Dr. Dubinett: Before we can answer any questions about whether chest x-rays are useful, we have to wait for the full study results to be published in 2011. The fact that the NCI made this public before the full study results are released meant that they felt confident that the primary endpoint (the number of deaths in the participants who had CT scans) was very significant and a major finding relevant to public health. They took the unusual step of releasing the information early so individuals could discuss with their doctors whether CT scanning might be the correct choice for their treatment.

UALC: There have been a number of concerns about CT scans as diagnostic tools for lung cancer – what about false positives?

Dr. Dubinett: As many as 25% of people who received CT screening had abnormalities detected on the CT scans that did not appear to be lung cancer. We’ll need to wait and see what’s in the final report to know the full implications. It does raise the concern that there will be a large number of people who will need additional tests, and some of those additional tests could be invasive procedures such as biopsies. Additional research into developing non-invasive tests, such as blood tests, is needed to help physicians and patients make decisions about what should be done about those indeterminate scans. There is an important gap to be filled with new research: to help develop new non-invasive tests that will make imaging even more useful.

UALC: What about radiation exposure?

Dr. Dubinett: This study really wasn’t designed to address the effects of radiation exposure. That takes many more patients, and many more years of follow-up. It is important to note that the screening CT dose is not as high as the diagnostic CT dose. Screening CT scans are low dose and fall into a different category. People may be confused about this, and it’s important to know that the information that’s been out in the newspapers recently about radiation overdoses due to diagnostic CT scans is really a different topic.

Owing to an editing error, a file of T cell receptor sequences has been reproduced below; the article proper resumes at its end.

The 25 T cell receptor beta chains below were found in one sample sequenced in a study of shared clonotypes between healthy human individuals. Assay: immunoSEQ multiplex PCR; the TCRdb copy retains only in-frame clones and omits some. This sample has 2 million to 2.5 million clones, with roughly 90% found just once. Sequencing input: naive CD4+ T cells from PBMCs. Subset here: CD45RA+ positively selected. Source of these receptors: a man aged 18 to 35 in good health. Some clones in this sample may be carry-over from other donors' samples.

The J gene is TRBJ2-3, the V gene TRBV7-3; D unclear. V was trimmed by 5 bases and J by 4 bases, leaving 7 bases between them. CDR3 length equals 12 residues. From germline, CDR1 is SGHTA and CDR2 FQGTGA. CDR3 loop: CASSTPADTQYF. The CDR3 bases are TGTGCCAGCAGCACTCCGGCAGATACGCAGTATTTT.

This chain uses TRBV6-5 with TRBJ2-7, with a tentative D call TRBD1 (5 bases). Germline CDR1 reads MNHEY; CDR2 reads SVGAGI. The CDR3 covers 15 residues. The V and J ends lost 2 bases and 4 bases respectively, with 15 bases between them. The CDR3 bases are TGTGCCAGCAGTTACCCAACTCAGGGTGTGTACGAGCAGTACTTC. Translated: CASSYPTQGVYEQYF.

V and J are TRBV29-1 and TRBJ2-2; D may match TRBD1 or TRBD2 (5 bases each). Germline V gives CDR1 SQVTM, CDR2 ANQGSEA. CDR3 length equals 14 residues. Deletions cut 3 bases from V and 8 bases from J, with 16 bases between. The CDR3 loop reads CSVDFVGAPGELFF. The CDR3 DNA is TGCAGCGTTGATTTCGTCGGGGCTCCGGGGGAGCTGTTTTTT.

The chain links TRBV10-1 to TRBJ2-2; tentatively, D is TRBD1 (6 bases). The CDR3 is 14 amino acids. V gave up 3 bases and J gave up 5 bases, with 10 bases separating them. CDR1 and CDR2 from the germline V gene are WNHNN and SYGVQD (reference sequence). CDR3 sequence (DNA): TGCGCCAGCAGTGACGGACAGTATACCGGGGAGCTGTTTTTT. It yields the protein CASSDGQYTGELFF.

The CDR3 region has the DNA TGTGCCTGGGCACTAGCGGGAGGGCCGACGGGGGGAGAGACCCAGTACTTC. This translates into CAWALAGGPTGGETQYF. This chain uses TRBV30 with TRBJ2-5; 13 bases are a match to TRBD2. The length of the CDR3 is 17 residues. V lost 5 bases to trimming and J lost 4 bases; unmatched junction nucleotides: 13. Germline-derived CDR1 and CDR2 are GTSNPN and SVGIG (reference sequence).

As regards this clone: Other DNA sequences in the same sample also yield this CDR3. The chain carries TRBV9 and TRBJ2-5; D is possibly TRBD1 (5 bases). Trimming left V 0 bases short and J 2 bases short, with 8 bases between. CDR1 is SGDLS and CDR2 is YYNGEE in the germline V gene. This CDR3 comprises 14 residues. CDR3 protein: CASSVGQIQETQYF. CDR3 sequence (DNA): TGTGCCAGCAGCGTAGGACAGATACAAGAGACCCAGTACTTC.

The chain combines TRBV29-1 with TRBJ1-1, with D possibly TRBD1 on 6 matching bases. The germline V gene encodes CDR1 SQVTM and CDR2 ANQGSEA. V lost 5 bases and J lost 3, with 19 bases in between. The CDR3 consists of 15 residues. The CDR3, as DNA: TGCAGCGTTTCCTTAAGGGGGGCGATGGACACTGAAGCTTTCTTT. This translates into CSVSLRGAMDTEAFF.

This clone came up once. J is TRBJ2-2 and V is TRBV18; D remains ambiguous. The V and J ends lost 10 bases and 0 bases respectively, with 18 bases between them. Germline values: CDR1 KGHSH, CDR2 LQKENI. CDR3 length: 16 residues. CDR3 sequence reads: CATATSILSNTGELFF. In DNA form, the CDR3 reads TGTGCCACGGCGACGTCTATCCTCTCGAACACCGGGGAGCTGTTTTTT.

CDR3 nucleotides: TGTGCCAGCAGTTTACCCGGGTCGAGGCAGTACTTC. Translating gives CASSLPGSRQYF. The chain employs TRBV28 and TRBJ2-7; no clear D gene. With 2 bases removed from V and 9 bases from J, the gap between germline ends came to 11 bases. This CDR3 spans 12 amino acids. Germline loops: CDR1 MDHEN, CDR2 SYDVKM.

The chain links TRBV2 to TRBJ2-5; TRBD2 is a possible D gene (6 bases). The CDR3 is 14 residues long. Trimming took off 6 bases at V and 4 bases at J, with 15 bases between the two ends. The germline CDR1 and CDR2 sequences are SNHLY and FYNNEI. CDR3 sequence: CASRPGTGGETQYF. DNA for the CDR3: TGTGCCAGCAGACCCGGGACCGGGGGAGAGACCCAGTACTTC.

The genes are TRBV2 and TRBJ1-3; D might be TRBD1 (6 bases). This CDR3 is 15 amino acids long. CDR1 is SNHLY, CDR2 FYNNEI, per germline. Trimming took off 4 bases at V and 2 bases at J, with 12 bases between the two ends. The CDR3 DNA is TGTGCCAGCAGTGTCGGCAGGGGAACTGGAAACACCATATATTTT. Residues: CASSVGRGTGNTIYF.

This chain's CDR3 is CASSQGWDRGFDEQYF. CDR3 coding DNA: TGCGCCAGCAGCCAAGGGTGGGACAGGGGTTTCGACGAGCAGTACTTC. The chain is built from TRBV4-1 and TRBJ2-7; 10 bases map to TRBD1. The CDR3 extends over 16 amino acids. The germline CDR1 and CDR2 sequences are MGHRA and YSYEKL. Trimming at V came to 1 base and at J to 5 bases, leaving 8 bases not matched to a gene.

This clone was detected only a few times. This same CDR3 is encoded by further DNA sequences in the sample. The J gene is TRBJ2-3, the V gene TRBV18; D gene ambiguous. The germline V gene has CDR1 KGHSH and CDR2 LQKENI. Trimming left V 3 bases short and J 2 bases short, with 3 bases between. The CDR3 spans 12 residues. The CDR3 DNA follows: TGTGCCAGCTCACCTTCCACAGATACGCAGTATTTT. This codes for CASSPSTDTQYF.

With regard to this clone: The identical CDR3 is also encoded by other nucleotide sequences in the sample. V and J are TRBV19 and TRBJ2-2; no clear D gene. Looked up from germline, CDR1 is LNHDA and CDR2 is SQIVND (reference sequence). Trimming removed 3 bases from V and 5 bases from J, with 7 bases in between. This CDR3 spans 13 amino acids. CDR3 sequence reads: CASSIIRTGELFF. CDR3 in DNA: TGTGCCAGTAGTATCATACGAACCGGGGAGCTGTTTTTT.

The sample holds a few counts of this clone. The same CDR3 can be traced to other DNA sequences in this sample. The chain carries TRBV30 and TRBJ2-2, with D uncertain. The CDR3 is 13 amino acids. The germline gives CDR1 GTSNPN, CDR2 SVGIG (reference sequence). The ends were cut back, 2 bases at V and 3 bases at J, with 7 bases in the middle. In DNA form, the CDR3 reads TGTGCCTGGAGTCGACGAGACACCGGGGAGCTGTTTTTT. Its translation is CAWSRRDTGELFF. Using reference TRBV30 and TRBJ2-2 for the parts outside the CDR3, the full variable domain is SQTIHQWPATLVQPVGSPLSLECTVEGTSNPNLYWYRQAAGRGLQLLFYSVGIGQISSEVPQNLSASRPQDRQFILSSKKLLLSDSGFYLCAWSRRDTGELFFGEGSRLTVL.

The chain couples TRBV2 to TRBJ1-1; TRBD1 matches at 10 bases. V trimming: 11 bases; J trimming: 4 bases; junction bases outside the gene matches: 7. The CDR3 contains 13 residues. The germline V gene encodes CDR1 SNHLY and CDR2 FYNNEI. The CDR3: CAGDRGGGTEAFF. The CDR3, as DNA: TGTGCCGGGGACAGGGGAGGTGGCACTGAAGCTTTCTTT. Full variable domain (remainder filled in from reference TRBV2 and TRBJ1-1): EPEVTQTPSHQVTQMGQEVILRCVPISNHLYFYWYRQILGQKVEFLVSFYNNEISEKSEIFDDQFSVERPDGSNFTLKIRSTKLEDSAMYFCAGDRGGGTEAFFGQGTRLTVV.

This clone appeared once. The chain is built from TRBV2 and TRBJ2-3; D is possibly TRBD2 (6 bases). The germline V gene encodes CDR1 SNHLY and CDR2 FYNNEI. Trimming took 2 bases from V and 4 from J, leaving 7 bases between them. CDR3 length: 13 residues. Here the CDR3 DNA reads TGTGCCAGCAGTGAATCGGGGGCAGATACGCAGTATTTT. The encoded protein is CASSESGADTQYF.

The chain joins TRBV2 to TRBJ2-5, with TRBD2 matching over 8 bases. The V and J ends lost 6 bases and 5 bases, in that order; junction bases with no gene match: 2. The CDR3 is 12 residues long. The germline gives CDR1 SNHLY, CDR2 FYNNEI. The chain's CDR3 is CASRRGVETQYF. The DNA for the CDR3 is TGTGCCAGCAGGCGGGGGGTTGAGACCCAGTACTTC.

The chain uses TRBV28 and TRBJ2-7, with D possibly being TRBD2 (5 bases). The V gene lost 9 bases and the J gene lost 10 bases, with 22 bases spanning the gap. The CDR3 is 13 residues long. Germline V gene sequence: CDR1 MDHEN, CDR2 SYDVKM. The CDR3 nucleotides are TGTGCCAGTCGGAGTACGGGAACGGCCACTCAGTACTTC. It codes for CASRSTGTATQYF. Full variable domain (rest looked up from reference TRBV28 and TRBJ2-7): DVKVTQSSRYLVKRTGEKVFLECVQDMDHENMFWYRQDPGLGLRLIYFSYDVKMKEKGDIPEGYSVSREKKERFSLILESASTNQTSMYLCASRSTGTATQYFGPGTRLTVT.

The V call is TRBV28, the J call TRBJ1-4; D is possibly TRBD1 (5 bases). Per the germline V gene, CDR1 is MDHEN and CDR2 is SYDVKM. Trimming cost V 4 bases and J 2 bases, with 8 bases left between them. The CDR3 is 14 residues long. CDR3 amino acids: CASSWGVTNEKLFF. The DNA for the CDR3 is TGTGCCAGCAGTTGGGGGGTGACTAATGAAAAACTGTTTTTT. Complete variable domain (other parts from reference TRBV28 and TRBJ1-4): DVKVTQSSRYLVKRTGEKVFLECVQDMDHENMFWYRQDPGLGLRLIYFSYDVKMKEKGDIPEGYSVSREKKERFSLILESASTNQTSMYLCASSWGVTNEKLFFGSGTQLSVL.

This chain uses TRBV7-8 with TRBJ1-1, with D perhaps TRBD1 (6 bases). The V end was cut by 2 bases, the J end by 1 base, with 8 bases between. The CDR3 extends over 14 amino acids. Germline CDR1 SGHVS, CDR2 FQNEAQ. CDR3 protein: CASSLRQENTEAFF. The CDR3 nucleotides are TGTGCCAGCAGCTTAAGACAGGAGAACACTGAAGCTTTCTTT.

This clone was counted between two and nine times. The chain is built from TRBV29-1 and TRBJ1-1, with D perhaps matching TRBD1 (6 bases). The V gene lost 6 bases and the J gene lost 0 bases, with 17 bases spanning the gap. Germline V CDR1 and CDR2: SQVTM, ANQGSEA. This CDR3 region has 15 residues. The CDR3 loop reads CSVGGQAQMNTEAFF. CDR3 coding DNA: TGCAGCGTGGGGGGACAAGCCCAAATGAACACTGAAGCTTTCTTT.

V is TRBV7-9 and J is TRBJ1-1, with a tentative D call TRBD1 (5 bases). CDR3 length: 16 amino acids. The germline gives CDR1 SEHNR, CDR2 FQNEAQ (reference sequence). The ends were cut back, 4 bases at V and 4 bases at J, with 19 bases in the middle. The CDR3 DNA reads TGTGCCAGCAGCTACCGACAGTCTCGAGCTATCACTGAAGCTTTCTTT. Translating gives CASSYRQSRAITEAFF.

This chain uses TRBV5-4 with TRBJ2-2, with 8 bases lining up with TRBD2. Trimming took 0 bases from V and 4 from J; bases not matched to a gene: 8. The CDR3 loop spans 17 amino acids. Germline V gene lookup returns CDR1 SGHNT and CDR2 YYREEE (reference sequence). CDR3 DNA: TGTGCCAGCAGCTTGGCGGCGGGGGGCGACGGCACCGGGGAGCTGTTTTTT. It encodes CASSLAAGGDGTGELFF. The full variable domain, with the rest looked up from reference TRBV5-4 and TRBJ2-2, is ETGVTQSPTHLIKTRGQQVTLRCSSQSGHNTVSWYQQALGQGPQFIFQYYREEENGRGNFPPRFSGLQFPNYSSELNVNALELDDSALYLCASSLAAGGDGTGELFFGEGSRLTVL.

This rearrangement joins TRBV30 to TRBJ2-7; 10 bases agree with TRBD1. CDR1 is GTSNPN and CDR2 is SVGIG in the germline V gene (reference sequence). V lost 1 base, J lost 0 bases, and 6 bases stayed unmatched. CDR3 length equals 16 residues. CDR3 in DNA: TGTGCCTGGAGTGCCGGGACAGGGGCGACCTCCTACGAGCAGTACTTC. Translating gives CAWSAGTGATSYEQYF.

UALC: Should patients be requesting CT scans as part of their regular care?

Dr. Dubinett: I think at this point each individual needs to discuss this with their personal physician. Following the publication of the study next year, guideline recommendations will be made by professional groups to physicians, insurance companies, and the government. I think it’s highly likely that there will screening recommendations for this particular group of high-risk individuals.

UALC: It all comes down to identifying risk factors – in this case age and a history of heavy smoking.

Dr. Dubinett: Right, there is ongoing research now into other risk factors and biomarkers for lung cancer. For example, what are the genetic risks we need to look out for, what elements of family history are applicable, and what other kinds of exposures may either increase risk from smoking or lead to lung cancer in non-smokers?

The primary finding of this study is an extremely optimistic one. We had not previously known that we could help people with lung cancer through early detection. This gives great momentum for not only this kind of imaging test, but also for further research into tests that could come before a CT scan. We would like to determine risk for lung cancer through a blood test or by taking a brushing from someone’s mouth to determine whether someone should have a CT scan or be observed more closely. This opens up the field to be even more sophisticated and have a greater impact for individuals at risk, both smokers and non-smokers.

Read more about the National Lung Screening Trial from the National Cancer Institute, and download Uniting Against Lung Cancer's Fact Sheets on Lung Cancer Screening here.